IU School of Medicine researchers recently made news with significant scientific breakthroughs in two of the school’s research priority areas: triple negative breast cancer and Alzheimer’s disease. The discoveries clear the way for the potential development of targeted therapies to treat these devastating diseases.  

These breakthrough discoveries are the key first steps in developing targeted treatments for each of these diseases, where none have existed before. It is through scientific discoveries such as these that IU School of Medicine can lead the way towards developing precision approaches to treatment and prevention of such devastating diseases.

New promise for triple negative breast cancer treatment
Unlike the three most common forms of breast cancer, triple negative breast cancer has no currently approved targeted therapies for treatment. Xiongbin Lu, PhD, an IU School of Medicine researcher in the Vera Bradley Foundation Center for Breast Cancer Research and his collaborators recently reported in the prestigious journal Nature Nanotechnology several important findings related to triple negative breast cancer and its treatment future.

According to the paper now available online, TP53 is the most frequently mutated gene in triple negative breast cancer, meaning it is fueling the growth of this aggressive form of breast cancer. However, the problem with trying to target mutated TP53, specifically, is that it is not a druggable target, because of its potential toxicity–or ability to kill–nearby healthy cells. The team went hunting for an alternative target and discovered POLR2A. Using nano-technology, the team developed a modified version of POLR2A in the form of a “nano-bomb” that they delivered into cancerous cells, which significantly reduced tumor growth and left the healthy cells intact. Learn more about the study.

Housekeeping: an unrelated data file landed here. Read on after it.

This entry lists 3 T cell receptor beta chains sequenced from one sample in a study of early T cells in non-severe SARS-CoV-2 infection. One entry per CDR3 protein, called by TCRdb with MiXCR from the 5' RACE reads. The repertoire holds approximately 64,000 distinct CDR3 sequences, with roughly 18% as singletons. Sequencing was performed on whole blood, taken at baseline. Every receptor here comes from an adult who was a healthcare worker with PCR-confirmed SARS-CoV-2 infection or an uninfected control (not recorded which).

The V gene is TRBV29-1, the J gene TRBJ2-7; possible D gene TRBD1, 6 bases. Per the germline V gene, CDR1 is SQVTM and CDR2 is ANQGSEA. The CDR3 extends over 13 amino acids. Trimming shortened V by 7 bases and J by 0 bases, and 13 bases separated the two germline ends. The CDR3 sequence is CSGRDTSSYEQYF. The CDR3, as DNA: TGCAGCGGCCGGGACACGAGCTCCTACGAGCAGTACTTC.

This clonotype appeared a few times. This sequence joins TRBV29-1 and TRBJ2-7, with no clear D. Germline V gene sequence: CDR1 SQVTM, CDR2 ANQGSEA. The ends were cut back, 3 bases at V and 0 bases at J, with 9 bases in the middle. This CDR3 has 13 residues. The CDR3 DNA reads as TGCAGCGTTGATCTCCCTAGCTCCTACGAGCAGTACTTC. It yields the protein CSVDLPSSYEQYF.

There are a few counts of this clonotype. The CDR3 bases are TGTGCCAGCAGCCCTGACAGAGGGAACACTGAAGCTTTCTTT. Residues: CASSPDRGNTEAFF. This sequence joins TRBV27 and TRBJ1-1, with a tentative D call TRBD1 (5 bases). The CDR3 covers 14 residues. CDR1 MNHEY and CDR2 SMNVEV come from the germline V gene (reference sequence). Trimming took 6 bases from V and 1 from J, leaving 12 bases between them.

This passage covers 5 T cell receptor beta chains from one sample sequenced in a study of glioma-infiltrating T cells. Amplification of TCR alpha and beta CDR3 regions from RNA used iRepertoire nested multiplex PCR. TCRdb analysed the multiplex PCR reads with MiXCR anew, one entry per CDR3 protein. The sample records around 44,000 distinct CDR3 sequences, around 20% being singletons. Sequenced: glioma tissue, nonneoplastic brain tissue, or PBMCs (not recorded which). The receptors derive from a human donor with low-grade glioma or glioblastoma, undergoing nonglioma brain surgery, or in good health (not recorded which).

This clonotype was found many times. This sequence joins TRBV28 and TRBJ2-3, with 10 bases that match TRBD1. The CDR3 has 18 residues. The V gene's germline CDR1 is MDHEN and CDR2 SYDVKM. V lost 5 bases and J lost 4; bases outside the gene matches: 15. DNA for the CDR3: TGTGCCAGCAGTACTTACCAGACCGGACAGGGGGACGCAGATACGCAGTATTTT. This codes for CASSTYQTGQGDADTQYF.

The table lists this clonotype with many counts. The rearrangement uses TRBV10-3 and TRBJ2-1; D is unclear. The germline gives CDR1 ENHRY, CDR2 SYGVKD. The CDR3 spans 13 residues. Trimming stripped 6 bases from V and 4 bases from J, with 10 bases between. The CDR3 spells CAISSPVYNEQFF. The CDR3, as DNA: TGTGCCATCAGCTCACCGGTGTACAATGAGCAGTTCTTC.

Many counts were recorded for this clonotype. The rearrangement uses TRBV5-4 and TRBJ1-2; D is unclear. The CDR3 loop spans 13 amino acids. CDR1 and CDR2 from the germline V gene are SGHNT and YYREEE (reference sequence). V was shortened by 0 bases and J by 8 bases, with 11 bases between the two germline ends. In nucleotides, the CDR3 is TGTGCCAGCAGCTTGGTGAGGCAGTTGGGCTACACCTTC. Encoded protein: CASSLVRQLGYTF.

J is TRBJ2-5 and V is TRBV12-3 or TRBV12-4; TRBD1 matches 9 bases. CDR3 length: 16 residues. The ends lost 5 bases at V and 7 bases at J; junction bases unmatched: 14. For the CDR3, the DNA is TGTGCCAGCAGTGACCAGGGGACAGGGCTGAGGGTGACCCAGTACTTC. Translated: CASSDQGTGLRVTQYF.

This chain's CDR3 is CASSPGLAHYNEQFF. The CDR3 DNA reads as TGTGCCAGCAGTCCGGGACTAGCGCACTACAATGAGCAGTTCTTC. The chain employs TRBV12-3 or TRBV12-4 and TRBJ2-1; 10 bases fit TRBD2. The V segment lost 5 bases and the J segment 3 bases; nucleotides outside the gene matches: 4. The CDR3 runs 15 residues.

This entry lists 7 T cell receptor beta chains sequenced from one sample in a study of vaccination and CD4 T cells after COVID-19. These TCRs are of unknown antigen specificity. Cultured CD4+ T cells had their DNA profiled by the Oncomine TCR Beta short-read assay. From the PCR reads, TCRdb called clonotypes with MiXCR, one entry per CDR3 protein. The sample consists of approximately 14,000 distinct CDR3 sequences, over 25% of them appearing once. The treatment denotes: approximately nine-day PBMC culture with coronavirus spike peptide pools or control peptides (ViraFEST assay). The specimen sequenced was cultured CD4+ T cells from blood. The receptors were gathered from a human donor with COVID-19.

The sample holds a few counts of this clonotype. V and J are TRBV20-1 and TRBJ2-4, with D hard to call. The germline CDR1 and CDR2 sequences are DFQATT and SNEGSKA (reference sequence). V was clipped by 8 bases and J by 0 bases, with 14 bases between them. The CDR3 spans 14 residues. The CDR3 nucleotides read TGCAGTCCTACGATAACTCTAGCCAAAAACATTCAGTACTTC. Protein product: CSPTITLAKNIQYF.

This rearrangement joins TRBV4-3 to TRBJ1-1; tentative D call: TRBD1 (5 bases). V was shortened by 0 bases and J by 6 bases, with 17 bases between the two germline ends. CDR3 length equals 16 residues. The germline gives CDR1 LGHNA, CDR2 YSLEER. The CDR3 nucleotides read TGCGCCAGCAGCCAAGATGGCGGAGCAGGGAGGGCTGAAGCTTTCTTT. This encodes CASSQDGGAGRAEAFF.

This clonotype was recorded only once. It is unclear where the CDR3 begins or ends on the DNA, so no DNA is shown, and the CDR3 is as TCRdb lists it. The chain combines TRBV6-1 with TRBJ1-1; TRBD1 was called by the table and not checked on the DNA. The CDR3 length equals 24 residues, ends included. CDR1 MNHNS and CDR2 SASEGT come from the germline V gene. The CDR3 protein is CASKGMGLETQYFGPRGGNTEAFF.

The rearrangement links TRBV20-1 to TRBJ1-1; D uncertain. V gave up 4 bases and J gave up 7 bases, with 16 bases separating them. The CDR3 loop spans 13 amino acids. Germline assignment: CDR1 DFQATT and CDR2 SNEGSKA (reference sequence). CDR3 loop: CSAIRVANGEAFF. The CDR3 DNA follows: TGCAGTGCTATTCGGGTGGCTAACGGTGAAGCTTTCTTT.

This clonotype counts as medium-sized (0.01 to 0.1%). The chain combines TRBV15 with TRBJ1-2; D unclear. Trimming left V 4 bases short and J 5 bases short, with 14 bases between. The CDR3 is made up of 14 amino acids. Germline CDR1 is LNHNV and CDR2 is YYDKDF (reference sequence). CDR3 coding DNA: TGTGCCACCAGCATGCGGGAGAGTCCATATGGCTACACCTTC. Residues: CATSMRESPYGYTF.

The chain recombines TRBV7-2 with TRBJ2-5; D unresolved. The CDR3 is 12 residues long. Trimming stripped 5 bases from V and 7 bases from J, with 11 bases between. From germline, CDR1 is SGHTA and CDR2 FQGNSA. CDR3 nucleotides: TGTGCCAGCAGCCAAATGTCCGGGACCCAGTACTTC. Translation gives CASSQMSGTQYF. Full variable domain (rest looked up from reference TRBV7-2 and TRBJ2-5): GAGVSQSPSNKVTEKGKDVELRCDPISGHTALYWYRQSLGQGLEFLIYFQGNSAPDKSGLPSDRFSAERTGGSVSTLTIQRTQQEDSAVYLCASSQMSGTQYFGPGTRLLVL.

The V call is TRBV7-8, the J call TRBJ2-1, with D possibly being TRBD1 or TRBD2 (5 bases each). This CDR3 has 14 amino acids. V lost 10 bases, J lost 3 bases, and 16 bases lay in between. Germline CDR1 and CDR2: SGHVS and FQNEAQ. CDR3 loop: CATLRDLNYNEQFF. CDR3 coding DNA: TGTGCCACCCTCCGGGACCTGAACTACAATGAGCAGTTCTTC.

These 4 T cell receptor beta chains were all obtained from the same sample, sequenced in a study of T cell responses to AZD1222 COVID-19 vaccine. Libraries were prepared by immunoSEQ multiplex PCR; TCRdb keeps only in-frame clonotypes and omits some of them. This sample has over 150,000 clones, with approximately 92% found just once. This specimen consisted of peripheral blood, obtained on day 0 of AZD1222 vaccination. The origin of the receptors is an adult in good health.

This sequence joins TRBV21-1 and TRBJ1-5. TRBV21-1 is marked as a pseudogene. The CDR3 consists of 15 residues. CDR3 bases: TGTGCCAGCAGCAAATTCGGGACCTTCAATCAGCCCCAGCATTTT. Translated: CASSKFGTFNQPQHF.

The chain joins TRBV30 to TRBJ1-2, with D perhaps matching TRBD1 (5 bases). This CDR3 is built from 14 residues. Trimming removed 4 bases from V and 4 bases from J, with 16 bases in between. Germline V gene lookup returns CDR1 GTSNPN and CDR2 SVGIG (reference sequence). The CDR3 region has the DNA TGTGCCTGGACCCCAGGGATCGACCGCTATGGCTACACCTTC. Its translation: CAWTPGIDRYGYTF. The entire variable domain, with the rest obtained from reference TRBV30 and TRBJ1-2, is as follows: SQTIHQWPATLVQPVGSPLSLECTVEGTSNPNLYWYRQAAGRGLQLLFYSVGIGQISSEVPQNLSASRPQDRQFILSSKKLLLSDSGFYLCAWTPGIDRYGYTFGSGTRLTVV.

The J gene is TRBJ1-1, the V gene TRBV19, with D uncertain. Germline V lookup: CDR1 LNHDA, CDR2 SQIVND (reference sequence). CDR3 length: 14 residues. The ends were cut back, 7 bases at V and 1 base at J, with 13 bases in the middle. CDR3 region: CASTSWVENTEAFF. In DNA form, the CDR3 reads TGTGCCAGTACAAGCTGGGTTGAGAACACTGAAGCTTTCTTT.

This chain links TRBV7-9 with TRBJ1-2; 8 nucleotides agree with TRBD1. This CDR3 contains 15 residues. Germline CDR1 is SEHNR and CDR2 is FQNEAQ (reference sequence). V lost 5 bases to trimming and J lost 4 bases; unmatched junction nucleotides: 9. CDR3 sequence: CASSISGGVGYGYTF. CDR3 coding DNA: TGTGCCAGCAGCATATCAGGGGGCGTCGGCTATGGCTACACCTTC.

Breakthrough in potential to treat Alzheimer’s disease and CTE
Equally significant findings related to Alzheimer’s disease and chronic traumatic encephalopathy (CTE) were reported in the peer-reviewed scientific journal Nature by an international team of scientists, including IU School of Medicine researchers Bernardino Ghetti, MD, and Ruben Vidal, PhD. Together with their UK colleagues, Ghetti and Vidal discovered that the pathologies of CTE and Alzheimer’s disease are not the same. Their discoveries, which have major implications for treatment, dispel the long-held belief that the diseases had the same pathology.

Using cryogenic electron microscopy (cryo-EM), the researchers examined tau tangles extracted from the brains of an American football player and two professional boxers, all recognized neuropathologically as having suffered from CTE. What they determined is that the fold of the abnormal tau protein in CTE is different from the tau fold in Alzheimer’s disease. This same research team discovered the Alzheimer’s disease tau fold in 2017, a discovery which was featured on the cover of Nature.

The research team’s most recent findings could potentially lead to new and targeted treatments for both Alzheimer’s disease and CTE. Learn more about the study.

These breakthrough discoveries help us advance new findings into clinical testing of potential diagnostics and medicines for patients.  Fundamental scientific insights into life threatening diseases will deepen collaborations between IU School of Medicine and other industry leaders like Roche and Lilly, and help fuel Indiana’s life sciences economy.

Anantha Shekhar, MD, PhD, is Distinguished Professor and Associate Vice President of Research and Clinical Affairs for Indiana University; Director of the Indiana Clinical and Translational Sciences Institute; leader of IU Precision Health Grand Challenge; and Executive Vice President of Academic Affairs for Clinical Research at IU Health.

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